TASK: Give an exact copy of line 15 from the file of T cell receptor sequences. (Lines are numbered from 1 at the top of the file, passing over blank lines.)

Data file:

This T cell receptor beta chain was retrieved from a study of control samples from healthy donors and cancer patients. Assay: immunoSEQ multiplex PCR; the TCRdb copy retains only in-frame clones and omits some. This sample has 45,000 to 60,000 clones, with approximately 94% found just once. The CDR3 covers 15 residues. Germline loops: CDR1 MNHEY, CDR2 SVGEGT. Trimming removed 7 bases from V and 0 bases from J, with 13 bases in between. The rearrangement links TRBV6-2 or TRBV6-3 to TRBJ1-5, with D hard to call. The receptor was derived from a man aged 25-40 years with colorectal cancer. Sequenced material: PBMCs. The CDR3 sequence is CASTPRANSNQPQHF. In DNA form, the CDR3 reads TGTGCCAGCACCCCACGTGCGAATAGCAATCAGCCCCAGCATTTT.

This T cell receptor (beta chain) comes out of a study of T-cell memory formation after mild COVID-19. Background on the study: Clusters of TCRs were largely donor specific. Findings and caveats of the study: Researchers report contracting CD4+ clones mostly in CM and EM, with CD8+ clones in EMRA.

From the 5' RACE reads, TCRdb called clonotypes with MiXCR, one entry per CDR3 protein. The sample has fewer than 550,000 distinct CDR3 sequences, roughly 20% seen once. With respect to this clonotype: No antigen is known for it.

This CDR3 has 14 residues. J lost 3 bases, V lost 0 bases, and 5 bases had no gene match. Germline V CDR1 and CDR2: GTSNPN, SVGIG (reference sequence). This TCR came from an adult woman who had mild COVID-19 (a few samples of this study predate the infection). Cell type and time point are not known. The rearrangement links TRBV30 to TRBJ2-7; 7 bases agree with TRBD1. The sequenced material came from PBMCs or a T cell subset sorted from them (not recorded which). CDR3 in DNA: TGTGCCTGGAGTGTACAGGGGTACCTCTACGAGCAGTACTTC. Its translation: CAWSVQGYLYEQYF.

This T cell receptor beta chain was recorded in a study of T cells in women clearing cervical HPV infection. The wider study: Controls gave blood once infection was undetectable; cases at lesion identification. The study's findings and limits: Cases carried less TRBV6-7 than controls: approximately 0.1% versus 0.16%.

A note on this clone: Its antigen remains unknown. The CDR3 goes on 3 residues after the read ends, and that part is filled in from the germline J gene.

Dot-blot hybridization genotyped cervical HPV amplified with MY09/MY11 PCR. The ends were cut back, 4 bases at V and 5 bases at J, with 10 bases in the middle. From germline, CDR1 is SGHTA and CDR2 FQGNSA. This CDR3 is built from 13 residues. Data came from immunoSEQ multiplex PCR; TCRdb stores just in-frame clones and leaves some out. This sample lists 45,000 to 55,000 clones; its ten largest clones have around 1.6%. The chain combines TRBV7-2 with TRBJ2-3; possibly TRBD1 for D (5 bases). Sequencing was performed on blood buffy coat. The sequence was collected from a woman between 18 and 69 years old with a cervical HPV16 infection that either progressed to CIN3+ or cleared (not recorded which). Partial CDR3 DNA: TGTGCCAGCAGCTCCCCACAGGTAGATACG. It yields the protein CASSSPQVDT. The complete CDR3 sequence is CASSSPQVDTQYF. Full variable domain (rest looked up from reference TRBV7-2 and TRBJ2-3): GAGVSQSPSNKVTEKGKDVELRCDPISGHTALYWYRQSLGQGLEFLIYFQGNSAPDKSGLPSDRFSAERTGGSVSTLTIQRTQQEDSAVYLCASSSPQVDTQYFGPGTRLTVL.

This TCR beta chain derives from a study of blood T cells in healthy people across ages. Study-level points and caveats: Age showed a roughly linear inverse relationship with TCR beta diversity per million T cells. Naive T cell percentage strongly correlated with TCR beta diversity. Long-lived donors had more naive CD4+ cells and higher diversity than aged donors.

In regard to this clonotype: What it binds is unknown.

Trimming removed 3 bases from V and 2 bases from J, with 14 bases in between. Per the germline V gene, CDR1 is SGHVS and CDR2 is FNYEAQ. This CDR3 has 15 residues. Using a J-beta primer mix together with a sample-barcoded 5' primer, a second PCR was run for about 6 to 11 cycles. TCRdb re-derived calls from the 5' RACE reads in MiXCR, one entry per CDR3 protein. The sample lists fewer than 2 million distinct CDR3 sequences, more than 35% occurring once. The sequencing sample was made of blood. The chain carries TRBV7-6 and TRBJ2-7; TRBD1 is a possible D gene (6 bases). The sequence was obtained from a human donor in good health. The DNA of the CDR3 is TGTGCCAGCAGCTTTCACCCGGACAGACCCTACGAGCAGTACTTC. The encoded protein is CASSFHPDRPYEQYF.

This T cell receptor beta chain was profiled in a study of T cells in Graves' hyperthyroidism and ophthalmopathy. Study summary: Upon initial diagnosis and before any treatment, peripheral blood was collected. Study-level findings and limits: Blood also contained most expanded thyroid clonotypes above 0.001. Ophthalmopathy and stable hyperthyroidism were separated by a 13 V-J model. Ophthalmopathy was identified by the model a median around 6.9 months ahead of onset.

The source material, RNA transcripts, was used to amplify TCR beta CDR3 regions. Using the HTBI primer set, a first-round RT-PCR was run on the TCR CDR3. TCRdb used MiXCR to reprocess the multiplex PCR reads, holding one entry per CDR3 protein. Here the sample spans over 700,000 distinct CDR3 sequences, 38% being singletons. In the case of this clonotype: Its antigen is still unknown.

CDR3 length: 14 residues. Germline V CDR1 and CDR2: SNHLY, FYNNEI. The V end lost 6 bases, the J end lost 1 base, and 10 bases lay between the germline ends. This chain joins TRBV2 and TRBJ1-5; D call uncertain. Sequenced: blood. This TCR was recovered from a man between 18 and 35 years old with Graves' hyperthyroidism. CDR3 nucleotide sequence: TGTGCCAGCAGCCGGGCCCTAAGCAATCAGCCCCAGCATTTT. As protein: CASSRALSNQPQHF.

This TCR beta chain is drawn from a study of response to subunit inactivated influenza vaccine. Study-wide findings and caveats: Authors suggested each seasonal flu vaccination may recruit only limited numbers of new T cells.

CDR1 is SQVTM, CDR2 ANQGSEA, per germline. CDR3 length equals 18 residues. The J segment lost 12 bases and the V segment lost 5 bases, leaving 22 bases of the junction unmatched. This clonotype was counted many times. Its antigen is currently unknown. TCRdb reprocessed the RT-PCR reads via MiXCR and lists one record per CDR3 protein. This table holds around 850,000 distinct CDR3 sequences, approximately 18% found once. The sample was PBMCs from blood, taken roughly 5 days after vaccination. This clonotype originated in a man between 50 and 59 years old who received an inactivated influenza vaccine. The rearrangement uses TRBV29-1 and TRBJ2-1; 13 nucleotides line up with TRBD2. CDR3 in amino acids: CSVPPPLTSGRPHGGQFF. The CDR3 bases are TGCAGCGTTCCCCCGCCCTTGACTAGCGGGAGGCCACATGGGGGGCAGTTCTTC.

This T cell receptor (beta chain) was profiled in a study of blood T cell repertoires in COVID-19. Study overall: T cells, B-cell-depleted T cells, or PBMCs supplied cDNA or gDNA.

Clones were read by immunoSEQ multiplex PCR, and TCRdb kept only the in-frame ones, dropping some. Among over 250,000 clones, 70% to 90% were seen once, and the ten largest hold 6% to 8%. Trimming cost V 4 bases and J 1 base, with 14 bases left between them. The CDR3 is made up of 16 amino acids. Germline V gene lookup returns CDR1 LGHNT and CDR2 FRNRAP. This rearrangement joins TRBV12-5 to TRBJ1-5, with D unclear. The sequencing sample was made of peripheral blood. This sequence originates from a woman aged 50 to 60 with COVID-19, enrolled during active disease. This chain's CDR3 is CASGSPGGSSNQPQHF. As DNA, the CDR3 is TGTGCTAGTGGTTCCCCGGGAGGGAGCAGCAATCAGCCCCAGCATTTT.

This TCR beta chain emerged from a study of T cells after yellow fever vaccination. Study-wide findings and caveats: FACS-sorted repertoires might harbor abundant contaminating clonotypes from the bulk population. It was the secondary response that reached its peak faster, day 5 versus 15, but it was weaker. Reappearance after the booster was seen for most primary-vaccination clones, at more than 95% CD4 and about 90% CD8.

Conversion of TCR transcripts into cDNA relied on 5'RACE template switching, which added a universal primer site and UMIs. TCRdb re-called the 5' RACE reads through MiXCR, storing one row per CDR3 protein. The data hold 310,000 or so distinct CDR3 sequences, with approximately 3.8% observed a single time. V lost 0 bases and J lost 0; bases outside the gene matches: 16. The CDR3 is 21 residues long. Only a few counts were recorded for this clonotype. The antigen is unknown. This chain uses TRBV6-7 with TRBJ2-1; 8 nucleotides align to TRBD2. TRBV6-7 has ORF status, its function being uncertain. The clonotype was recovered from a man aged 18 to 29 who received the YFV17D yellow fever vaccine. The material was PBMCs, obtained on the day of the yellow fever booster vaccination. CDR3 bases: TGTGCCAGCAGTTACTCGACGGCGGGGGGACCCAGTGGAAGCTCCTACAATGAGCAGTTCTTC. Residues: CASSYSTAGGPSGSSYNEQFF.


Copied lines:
CDR1 is SQVTM, CDR2 ANQGSEA, per germline. CDR3 length equals 18 residues. The J segment lost 12 bases and the V segment lost 5 bases, leaving 22 bases of the junction unmatched. This clonotype was counted many times. Its antigen is currently unknown. TCRdb reprocessed the RT-PCR reads via MiXCR and lists one record per CDR3 protein. This table holds around 850,000 distinct CDR3 sequences, approximately 18% found once. The sample was PBMCs from blood, taken roughly 5 days after vaccination. This clonotype originated in a man between 50 and 59 years old who received an inactivated influenza vaccine. The rearrangement uses TRBV29-1 and TRBJ2-1; 13 nucleotides line up with TRBD2. CDR3 in amino acids: CSVPPPLTSGRPHGGQFF. The CDR3 bases are TGCAGCGTTCCCCCGCCCTTGACTAGCGGGAGGCCACATGGGGGGCAGTTCTTC.